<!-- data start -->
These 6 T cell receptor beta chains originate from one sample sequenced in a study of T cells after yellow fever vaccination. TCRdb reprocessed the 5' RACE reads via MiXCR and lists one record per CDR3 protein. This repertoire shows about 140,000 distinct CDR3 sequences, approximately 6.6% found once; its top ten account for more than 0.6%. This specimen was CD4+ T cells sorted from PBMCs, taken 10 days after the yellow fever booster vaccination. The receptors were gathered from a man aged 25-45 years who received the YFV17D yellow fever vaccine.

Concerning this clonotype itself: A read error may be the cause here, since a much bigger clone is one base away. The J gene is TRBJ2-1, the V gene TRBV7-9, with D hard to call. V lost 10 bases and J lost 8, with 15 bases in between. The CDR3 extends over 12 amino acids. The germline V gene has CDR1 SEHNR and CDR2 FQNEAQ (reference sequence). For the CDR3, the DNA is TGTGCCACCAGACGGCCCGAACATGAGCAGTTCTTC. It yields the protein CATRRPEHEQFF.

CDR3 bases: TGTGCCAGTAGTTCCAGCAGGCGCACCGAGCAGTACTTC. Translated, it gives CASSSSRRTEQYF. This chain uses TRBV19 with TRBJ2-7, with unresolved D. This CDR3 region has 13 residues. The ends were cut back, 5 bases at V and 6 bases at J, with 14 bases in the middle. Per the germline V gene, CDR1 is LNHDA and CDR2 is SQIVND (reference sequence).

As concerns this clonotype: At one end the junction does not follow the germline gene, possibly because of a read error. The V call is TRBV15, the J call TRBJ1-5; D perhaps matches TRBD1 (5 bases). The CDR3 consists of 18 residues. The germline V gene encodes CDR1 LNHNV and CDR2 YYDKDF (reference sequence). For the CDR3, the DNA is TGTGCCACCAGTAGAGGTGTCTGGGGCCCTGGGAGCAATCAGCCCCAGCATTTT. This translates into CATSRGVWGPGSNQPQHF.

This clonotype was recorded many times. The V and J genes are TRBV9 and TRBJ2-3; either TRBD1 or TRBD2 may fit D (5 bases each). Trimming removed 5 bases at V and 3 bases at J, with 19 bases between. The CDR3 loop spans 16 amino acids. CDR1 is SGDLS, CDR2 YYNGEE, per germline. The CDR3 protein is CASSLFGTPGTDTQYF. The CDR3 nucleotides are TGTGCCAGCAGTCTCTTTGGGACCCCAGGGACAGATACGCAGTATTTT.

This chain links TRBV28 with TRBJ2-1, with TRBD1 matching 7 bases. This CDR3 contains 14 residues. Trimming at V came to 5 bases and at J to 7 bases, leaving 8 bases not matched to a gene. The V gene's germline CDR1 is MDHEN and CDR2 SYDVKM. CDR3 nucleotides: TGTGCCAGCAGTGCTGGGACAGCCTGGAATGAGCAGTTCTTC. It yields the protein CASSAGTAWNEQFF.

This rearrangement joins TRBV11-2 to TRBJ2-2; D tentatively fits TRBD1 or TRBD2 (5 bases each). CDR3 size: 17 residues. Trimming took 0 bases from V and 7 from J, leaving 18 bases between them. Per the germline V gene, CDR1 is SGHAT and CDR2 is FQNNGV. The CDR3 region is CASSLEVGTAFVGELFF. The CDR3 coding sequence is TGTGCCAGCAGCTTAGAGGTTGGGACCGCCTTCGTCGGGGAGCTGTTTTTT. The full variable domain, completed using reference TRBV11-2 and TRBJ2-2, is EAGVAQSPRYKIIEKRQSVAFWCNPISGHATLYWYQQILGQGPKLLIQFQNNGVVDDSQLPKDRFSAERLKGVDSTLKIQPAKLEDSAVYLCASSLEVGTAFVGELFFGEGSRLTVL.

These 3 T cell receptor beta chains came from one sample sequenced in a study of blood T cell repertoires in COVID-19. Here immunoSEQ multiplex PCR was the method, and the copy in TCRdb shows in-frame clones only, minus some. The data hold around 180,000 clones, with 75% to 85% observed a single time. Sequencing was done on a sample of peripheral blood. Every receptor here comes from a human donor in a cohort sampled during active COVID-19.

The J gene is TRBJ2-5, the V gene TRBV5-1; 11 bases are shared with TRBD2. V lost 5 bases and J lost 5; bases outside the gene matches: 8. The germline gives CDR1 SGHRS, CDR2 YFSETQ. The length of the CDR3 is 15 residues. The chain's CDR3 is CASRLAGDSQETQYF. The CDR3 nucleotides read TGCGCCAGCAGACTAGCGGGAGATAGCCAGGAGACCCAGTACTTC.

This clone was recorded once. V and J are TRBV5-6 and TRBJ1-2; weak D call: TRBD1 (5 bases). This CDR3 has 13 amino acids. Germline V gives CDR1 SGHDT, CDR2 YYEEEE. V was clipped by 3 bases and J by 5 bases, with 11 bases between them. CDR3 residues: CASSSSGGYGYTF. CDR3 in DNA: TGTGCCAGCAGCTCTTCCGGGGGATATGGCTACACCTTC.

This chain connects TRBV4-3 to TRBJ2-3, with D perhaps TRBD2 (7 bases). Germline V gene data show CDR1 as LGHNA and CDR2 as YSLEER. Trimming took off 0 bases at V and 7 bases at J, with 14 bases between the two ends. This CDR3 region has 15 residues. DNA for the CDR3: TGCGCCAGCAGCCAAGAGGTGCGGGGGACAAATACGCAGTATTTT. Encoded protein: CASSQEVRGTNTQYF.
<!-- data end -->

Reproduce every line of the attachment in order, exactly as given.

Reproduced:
These 6 T cell receptor beta chains originate from one sample sequenced in a study of T cells after yellow fever vaccination. TCRdb reprocessed the 5' RACE reads via MiXCR and lists one record per CDR3 protein. This repertoire shows about 140,000 distinct CDR3 sequences, approximately 6.6% found once; its top ten account for more than 0.6%. This specimen was CD4+ T cells sorted from PBMCs, taken 10 days after the yellow fever booster vaccination. The receptors were gathered from a man aged 25-45 years who received the YFV17D yellow fever vaccine.

Concerning this clonotype itself: A read error may be the cause here, since a much bigger clone is one base away. The J gene is TRBJ2-1, the V gene TRBV7-9, with D hard to call. V lost 10 bases and J lost 8, with 15 bases in between. The CDR3 extends over 12 amino acids. The germline V gene has CDR1 SEHNR and CDR2 FQNEAQ (reference sequence). For the CDR3, the DNA is TGTGCCACCAGACGGCCCGAACATGAGCAGTTCTTC. It yields the protein CATRRPEHEQFF.

CDR3 bases: TGTGCCAGTAGTTCCAGCAGGCGCACCGAGCAGTACTTC. Translated, it gives CASSSSRRTEQYF. This chain uses TRBV19 with TRBJ2-7, with unresolved D. This CDR3 region has 13 residues. The ends were cut back, 5 bases at V and 6 bases at J, with 14 bases in the middle. Per the germline V gene, CDR1 is LNHDA and CDR2 is SQIVND (reference sequence).

As concerns this clonotype: At one end the junction does not follow the germline gene, possibly because of a read error. The V call is TRBV15, the J call TRBJ1-5; D perhaps matches TRBD1 (5 bases). The CDR3 consists of 18 residues. The germline V gene encodes CDR1 LNHNV and CDR2 YYDKDF (reference sequence). For the CDR3, the DNA is TGTGCCACCAGTAGAGGTGTCTGGGGCCCTGGGAGCAATCAGCCCCAGCATTTT. This translates into CATSRGVWGPGSNQPQHF.

This clonotype was recorded many times. The V and J genes are TRBV9 and TRBJ2-3; either TRBD1 or TRBD2 may fit D (5 bases each). Trimming removed 5 bases at V and 3 bases at J, with 19 bases between. The CDR3 loop spans 16 amino acids. CDR1 is SGDLS, CDR2 YYNGEE, per germline. The CDR3 protein is CASSLFGTPGTDTQYF. The CDR3 nucleotides are TGTGCCAGCAGTCTCTTTGGGACCCCAGGGACAGATACGCAGTATTTT.

This chain links TRBV28 with TRBJ2-1, with TRBD1 matching 7 bases. This CDR3 contains 14 residues. Trimming at V came to 5 bases and at J to 7 bases, leaving 8 bases not matched to a gene. The V gene's germline CDR1 is MDHEN and CDR2 SYDVKM. CDR3 nucleotides: TGTGCCAGCAGTGCTGGGACAGCCTGGAATGAGCAGTTCTTC. It yields the protein CASSAGTAWNEQFF.

This rearrangement joins TRBV11-2 to TRBJ2-2; D tentatively fits TRBD1 or TRBD2 (5 bases each). CDR3 size: 17 residues. Trimming took 0 bases from V and 7 from J, leaving 18 bases between them. Per the germline V gene, CDR1 is SGHAT and CDR2 is FQNNGV. The CDR3 region is CASSLEVGTAFVGELFF. The CDR3 coding sequence is TGTGCCAGCAGCTTAGAGGTTGGGACCGCCTTCGTCGGGGAGCTGTTTTTT. The full variable domain, completed using reference TRBV11-2 and TRBJ2-2, is EAGVAQSPRYKIIEKRQSVAFWCNPISGHATLYWYQQILGQGPKLLIQFQNNGVVDDSQLPKDRFSAERLKGVDSTLKIQPAKLEDSAVYLCASSLEVGTAFVGELFFGEGSRLTVL.

These 3 T cell receptor beta chains came from one sample sequenced in a study of blood T cell repertoires in COVID-19. Here immunoSEQ multiplex PCR was the method, and the copy in TCRdb shows in-frame clones only, minus some. The data hold around 180,000 clones, with 75% to 85% observed a single time. Sequencing was done on a sample of peripheral blood. Every receptor here comes from a human donor in a cohort sampled during active COVID-19.

The J gene is TRBJ2-5, the V gene TRBV5-1; 11 bases are shared with TRBD2. V lost 5 bases and J lost 5; bases outside the gene matches: 8. The germline gives CDR1 SGHRS, CDR2 YFSETQ. The length of the CDR3 is 15 residues. The chain's CDR3 is CASRLAGDSQETQYF. The CDR3 nucleotides read TGCGCCAGCAGACTAGCGGGAGATAGCCAGGAGACCCAGTACTTC.

This clone was recorded once. V and J are TRBV5-6 and TRBJ1-2; weak D call: TRBD1 (5 bases). This CDR3 has 13 amino acids. Germline V gives CDR1 SGHDT, CDR2 YYEEEE. V was clipped by 3 bases and J by 5 bases, with 11 bases between them. CDR3 residues: CASSSSGGYGYTF. CDR3 in DNA: TGTGCCAGCAGCTCTTCCGGGGGATATGGCTACACCTTC.

This chain connects TRBV4-3 to TRBJ2-3, with D perhaps TRBD2 (7 bases). Germline V gene data show CDR1 as LGHNA and CDR2 as YSLEER. Trimming took off 0 bases at V and 7 bases at J, with 14 bases between the two ends. This CDR3 region has 15 residues. DNA for the CDR3: TGCGCCAGCAGCCAAGAGGTGCGGGGGACAAATACGCAGTATTTT. Encoded protein: CASSQEVRGTNTQYF.